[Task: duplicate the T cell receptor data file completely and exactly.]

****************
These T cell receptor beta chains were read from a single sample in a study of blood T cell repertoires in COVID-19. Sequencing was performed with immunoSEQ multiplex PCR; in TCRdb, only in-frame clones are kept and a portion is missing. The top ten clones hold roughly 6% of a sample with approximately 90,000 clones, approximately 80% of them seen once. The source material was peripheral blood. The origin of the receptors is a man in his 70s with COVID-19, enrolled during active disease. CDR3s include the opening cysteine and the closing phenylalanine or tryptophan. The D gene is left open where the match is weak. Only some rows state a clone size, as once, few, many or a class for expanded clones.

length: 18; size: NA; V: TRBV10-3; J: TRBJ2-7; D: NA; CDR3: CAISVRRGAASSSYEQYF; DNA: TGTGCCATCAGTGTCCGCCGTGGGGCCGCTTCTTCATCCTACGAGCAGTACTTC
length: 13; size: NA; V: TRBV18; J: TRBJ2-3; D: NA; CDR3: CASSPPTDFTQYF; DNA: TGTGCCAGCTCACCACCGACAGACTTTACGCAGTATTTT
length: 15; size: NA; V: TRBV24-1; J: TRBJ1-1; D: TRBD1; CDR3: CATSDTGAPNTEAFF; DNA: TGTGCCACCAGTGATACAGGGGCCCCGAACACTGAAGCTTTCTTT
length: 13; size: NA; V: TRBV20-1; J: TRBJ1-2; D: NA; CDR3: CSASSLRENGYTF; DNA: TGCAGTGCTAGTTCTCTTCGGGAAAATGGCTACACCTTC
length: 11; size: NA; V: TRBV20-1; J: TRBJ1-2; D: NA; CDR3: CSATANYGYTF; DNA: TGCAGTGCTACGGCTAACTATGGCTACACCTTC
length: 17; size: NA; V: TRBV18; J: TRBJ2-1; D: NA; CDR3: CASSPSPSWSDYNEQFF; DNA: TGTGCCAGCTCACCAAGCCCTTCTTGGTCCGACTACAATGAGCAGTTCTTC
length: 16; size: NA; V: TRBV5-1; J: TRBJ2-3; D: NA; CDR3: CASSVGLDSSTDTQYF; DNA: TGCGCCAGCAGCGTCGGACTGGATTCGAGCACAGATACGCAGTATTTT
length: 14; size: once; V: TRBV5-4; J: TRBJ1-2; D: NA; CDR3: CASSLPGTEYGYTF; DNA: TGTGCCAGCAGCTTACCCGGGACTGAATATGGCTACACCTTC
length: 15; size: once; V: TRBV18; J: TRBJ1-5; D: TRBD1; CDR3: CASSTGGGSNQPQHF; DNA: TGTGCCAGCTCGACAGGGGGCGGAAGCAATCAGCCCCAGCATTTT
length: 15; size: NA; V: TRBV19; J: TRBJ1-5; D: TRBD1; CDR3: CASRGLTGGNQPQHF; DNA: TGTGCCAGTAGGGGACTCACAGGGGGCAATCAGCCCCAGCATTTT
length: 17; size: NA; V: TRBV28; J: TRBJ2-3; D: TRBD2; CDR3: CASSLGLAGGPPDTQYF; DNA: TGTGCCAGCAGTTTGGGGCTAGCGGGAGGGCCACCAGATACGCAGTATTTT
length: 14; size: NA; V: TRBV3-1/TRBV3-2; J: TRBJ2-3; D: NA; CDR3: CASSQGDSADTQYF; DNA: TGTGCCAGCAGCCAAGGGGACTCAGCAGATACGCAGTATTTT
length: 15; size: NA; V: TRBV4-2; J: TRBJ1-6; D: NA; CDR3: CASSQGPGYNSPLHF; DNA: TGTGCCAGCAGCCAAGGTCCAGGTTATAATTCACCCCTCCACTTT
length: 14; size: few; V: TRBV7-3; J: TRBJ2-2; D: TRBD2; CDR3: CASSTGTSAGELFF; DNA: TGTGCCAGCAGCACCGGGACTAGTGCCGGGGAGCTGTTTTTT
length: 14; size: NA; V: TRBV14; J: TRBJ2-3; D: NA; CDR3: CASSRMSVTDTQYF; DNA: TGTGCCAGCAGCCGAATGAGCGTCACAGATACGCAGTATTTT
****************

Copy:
These T cell receptor beta chains were read from a single sample in a study of blood T cell repertoires in COVID-19. Sequencing was performed with immunoSEQ multiplex PCR; in TCRdb, only in-frame clones are kept and a portion is missing. The top ten clones hold roughly 6% of a sample with approximately 90,000 clones, approximately 80% of them seen once. The source material was peripheral blood. The origin of the receptors is a man in his 70s with COVID-19, enrolled during active disease. CDR3s include the opening cysteine and the closing phenylalanine or tryptophan. The D gene is left open where the match is weak. Only some rows state a clone size, as once, few, many or a class for expanded clones.

length: 18; size: NA; V: TRBV10-3; J: TRBJ2-7; D: NA; CDR3: CAISVRRGAASSSYEQYF; DNA: TGTGCCATCAGTGTCCGCCGTGGGGCCGCTTCTTCATCCTACGAGCAGTACTTC
length: 13; size: NA; V: TRBV18; J: TRBJ2-3; D: NA; CDR3: CASSPPTDFTQYF; DNA: TGTGCCAGCTCACCACCGACAGACTTTACGCAGTATTTT
length: 15; size: NA; V: TRBV24-1; J: TRBJ1-1; D: TRBD1; CDR3: CATSDTGAPNTEAFF; DNA: TGTGCCACCAGTGATACAGGGGCCCCGAACACTGAAGCTTTCTTT
length: 13; size: NA; V: TRBV20-1; J: TRBJ1-2; D: NA; CDR3: CSASSLRENGYTF; DNA: TGCAGTGCTAGTTCTCTTCGGGAAAATGGCTACACCTTC
length: 11; size: NA; V: TRBV20-1; J: TRBJ1-2; D: NA; CDR3: CSATANYGYTF; DNA: TGCAGTGCTACGGCTAACTATGGCTACACCTTC
length: 17; size: NA; V: TRBV18; J: TRBJ2-1; D: NA; CDR3: CASSPSPSWSDYNEQFF; DNA: TGTGCCAGCTCACCAAGCCCTTCTTGGTCCGACTACAATGAGCAGTTCTTC
length: 16; size: NA; V: TRBV5-1; J: TRBJ2-3; D: NA; CDR3: CASSVGLDSSTDTQYF; DNA: TGCGCCAGCAGCGTCGGACTGGATTCGAGCACAGATACGCAGTATTTT
length: 14; size: once; V: TRBV5-4; J: TRBJ1-2; D: NA; CDR3: CASSLPGTEYGYTF; DNA: TGTGCCAGCAGCTTACCCGGGACTGAATATGGCTACACCTTC
length: 15; size: once; V: TRBV18; J: TRBJ1-5; D: TRBD1; CDR3: CASSTGGGSNQPQHF; DNA: TGTGCCAGCTCGACAGGGGGCGGAAGCAATCAGCCCCAGCATTTT
length: 15; size: NA; V: TRBV19; J: TRBJ1-5; D: TRBD1; CDR3: CASRGLTGGNQPQHF; DNA: TGTGCCAGTAGGGGACTCACAGGGGGCAATCAGCCCCAGCATTTT
length: 17; size: NA; V: TRBV28; J: TRBJ2-3; D: TRBD2; CDR3: CASSLGLAGGPPDTQYF; DNA: TGTGCCAGCAGTTTGGGGCTAGCGGGAGGGCCACCAGATACGCAGTATTTT
length: 14; size: NA; V: TRBV3-1/TRBV3-2; J: TRBJ2-3; D: NA; CDR3: CASSQGDSADTQYF; DNA: TGTGCCAGCAGCCAAGGGGACTCAGCAGATACGCAGTATTTT
length: 15; size: NA; V: TRBV4-2; J: TRBJ1-6; D: NA; CDR3: CASSQGPGYNSPLHF; DNA: TGTGCCAGCAGCCAAGGTCCAGGTTATAATTCACCCCTCCACTTT
length: 14; size: few; V: TRBV7-3; J: TRBJ2-2; D: TRBD2; CDR3: CASSTGTSAGELFF; DNA: TGTGCCAGCAGCACCGGGACTAGTGCCGGGGAGCTGTTTTTT
length: 14; size: NA; V: TRBV14; J: TRBJ2-3; D: NA; CDR3: CASSRMSVTDTQYF; DNA: TGTGCCAGCAGCCGAATGAGCGTCACAGATACGCAGTATTTT